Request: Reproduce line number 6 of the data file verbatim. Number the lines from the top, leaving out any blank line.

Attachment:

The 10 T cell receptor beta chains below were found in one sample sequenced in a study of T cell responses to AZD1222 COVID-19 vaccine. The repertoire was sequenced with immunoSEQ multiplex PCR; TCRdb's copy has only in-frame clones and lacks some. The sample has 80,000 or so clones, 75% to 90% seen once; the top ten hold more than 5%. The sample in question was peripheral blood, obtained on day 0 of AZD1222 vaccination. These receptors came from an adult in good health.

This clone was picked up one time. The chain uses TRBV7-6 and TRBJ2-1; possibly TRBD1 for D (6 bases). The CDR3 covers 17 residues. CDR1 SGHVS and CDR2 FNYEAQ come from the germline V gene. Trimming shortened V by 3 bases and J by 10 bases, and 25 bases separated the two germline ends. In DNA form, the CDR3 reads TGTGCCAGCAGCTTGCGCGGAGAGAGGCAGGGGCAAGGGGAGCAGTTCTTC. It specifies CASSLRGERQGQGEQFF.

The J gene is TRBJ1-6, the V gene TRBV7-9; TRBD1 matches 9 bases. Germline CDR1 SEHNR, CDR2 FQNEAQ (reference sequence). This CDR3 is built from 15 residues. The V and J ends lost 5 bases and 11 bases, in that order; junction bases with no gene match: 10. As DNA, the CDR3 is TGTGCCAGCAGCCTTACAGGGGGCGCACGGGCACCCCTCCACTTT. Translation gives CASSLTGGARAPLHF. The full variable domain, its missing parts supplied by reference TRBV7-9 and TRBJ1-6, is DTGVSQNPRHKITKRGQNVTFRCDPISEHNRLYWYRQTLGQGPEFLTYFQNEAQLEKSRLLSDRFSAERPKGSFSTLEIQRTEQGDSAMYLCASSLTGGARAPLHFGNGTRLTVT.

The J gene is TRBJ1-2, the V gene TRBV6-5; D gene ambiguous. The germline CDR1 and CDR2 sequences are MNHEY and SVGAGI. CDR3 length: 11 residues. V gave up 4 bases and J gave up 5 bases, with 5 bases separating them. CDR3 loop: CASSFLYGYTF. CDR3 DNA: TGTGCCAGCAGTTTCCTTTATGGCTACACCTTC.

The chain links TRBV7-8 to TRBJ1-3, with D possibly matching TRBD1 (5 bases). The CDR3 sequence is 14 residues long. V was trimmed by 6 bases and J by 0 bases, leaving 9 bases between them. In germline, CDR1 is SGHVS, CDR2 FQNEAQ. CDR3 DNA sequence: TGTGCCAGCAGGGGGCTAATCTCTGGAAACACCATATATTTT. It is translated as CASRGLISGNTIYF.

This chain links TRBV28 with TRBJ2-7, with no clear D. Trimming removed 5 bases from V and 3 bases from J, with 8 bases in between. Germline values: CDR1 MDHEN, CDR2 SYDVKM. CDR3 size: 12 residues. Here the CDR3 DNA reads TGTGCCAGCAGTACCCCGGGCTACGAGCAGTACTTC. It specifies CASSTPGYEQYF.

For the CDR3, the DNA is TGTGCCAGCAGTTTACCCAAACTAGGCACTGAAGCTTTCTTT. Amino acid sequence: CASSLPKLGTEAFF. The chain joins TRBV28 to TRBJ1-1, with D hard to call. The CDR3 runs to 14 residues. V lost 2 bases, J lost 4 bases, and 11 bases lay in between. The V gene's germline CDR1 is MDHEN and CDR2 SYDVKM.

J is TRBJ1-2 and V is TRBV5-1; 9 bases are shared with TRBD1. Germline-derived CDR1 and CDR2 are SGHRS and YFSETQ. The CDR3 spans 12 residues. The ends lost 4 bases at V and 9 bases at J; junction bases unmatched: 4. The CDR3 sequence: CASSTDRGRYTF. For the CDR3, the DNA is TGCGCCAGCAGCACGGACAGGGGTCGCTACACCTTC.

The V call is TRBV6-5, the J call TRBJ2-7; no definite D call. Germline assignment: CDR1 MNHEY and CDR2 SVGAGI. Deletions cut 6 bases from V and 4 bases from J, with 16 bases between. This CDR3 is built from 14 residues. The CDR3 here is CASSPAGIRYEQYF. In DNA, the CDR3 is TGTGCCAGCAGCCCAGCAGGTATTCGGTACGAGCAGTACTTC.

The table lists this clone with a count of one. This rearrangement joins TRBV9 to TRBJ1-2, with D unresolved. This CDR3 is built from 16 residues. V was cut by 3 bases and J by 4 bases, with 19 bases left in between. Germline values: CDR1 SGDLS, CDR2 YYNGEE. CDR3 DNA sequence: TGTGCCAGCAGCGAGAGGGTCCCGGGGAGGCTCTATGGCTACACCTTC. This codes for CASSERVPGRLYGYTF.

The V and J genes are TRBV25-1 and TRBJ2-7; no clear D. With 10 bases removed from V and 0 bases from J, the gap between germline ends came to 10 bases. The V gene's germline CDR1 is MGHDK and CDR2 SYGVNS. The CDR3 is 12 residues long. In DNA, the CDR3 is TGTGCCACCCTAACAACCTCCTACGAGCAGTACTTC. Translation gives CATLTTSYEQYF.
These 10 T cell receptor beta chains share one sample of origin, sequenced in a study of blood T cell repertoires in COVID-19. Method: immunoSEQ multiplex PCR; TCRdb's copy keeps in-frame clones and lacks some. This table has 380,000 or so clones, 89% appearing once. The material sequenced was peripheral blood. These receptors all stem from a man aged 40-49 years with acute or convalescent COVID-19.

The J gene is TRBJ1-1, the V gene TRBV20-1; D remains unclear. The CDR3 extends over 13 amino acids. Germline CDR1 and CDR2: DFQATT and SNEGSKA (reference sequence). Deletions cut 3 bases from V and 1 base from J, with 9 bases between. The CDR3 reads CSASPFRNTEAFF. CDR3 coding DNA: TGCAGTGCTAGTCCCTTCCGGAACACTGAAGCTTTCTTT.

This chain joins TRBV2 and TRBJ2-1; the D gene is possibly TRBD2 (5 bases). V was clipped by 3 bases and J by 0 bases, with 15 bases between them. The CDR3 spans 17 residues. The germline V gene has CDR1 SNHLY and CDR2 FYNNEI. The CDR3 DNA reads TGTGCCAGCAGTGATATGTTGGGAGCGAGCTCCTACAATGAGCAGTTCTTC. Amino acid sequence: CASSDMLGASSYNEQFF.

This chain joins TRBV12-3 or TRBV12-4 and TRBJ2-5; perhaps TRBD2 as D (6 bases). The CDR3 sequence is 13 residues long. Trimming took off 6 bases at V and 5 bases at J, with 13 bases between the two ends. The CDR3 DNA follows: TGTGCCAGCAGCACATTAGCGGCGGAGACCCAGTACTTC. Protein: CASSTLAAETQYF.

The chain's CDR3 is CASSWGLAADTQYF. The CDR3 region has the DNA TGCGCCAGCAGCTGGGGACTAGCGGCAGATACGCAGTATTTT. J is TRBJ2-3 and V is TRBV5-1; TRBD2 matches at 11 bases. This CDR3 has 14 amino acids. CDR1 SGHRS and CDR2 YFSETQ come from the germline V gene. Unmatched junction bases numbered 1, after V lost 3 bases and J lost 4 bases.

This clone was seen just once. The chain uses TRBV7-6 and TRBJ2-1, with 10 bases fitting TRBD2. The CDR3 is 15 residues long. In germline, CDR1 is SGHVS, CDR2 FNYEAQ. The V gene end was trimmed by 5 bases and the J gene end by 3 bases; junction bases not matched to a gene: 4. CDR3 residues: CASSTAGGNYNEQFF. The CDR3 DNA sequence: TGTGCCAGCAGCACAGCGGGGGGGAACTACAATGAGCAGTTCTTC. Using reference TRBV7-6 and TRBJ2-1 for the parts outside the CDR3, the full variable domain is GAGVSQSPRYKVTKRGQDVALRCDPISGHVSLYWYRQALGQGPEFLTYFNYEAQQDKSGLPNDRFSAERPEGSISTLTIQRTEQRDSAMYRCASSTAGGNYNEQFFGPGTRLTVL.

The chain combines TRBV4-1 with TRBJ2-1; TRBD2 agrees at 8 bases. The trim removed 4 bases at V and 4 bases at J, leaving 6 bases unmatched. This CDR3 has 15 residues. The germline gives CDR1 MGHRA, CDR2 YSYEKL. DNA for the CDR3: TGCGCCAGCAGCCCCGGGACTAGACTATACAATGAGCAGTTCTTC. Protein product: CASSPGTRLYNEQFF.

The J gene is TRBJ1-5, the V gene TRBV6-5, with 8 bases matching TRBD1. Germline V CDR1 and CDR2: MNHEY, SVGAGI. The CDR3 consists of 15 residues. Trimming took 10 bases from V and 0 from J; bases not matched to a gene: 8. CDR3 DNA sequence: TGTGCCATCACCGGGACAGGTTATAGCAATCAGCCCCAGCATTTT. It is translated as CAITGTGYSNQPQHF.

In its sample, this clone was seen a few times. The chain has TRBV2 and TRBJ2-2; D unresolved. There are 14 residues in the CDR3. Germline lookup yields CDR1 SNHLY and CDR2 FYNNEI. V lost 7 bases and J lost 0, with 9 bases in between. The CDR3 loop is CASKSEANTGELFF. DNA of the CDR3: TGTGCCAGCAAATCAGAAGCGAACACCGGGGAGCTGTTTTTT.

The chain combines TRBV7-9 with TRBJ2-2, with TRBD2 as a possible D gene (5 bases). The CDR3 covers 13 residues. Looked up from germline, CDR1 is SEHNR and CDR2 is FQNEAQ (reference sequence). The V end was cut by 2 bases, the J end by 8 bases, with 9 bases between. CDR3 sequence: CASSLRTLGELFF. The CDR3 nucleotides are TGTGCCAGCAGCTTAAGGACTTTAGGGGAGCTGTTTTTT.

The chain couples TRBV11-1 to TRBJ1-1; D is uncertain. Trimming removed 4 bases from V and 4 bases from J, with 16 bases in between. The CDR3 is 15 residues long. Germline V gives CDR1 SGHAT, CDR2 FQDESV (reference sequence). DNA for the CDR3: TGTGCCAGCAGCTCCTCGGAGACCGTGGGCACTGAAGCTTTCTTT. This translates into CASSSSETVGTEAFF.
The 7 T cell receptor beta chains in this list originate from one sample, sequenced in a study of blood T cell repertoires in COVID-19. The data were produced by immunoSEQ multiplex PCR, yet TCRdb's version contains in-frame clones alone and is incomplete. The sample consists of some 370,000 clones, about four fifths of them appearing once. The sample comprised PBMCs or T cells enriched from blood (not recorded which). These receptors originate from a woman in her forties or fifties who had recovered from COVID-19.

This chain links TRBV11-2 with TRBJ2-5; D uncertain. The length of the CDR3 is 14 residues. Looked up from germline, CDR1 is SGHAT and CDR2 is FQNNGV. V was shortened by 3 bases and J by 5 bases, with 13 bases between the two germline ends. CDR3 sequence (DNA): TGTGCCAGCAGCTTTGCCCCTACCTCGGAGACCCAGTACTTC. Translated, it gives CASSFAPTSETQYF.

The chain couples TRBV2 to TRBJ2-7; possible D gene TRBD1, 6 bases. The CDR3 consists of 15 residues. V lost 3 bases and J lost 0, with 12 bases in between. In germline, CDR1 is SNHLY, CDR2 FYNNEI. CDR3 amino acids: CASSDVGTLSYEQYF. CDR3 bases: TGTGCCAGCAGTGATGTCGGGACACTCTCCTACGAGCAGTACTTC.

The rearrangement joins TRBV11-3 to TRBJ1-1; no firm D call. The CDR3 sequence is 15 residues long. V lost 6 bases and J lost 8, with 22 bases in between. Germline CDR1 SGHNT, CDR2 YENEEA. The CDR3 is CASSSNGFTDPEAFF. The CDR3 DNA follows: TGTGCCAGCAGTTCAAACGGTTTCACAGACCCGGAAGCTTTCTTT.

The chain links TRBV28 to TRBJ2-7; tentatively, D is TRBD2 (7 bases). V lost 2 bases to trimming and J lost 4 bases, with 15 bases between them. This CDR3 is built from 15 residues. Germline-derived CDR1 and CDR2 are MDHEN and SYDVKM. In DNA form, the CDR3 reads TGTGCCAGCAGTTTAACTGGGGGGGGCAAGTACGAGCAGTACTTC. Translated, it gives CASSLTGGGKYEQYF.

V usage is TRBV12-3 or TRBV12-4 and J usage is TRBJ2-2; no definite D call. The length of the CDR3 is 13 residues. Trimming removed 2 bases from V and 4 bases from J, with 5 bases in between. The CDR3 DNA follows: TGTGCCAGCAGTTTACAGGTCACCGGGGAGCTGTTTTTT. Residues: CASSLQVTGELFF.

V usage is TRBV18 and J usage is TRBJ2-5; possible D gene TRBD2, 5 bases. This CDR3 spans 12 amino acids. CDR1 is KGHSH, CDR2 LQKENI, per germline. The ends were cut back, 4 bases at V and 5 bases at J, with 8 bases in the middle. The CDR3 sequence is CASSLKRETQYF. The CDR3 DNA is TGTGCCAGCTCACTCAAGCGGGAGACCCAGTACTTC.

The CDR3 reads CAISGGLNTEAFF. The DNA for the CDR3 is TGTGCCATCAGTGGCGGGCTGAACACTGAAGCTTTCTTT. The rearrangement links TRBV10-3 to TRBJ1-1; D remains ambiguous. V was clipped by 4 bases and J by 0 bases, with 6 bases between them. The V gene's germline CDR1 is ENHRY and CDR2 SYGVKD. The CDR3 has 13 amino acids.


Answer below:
This chain links TRBV28 with TRBJ2-7, with no clear D. Trimming removed 5 bases from V and 3 bases from J, with 8 bases in between. Germline values: CDR1 MDHEN, CDR2 SYDVKM. CDR3 size: 12 residues. Here the CDR3 DNA reads TGTGCCAGCAGTACCCCGGGCTACGAGCAGTACTTC. It specifies CASSTPGYEQYF.